In the midst of New York Fashion Week, I went on a big fashion website, fashionista.com, to find out what was happening. One of the first articles I saw was “Kanye West and Kim Kardashian Sit Front Row at Marchesa’s Gorgeous India Inspired Spring 2013 Show”. I read the short summary, filled with descriptions of the glamour of the occasion. I could not help but think that the reason “glamour” was thrown around so much was because the article was about everything except the models.
Before I went on this website, I watched an Op-Doc on the New York Time’s website titled “Scouted”. David Redmon and Ashley Sabin followed around Ashley Arbaugh, a scout for aspiring models in Siberia. In “Scouted” there is a lot of focus on Masha, a 13-year-old girl from rural Sibera. She ends up getting high rankings because she fits the criteria: raw, fresh, “untouched by the world”, thirteen, does not yet have a mind of her own and easy to control. It is gross that such young girls are viewed in such a way that costs them their childhood and independence, and more gross that the scouters are fully aware of what they are doing.
Masha’s mom is interviewed, and openly appears uncomfortable by this process without admitting it. She knows the dangers that Masha could end up in debt or prostitution. The majority of girls are not paid or paid in clothes placing them in debt. Masha’s mom fidgets with her hair and hands, clearly not wanting to reveal the whole truth. She knows Masha may live a better life, but she may also live a worse one.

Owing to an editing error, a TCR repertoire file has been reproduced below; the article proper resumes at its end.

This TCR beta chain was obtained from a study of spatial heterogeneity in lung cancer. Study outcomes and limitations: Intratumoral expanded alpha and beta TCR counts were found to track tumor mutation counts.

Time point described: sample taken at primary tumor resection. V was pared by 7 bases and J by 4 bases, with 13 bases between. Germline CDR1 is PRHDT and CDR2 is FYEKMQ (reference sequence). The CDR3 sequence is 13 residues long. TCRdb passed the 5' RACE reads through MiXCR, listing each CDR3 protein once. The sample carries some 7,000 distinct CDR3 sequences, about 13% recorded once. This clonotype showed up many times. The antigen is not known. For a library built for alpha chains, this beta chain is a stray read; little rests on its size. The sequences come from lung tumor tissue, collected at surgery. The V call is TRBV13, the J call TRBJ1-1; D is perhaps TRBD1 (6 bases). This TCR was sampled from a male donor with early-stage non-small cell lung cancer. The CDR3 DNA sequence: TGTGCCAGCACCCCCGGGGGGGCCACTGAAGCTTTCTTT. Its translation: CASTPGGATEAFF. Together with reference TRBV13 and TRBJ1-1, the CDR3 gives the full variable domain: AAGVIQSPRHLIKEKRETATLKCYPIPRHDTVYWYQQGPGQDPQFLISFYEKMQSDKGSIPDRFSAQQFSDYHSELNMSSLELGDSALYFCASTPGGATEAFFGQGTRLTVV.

I am happy Arbaugh let this documentary happen. The video puts a life with the girls, and they are no longer just people who wear clothes down a runway. Unless a model works for Victoria’s Secret, they are not very well known so it is hard to figure out their story. Now I cannot help but wonder which models have gone through this ugly side of modeling.
I knew that scouting in rural places were taking place and I knew that many times it was a trick to put girls into forced prostitution. My question is, knowing the risks, why do the hundreds of girls still show up? They don’t have to. No one is forcing them to be in the cold room for hours, no one is forcing them to travel away from home or be viewed as someone to be controlled.
I think the girls show up because when people want to believe something so much, they will overlook anything that would prevent them from realizing their belief. The girls want to live a better and more glamorous life as a fashion model and are willing to overlook the prospect of being controlled or left behind. The Marchesa article I read behaves the same way. To talk about the models’ stories would damage this world of “glamorous” clothes, people, venues and parties. We have a tendency of looking over the unsettling parts of life, but “Scouted” forces us to look at one of those situations.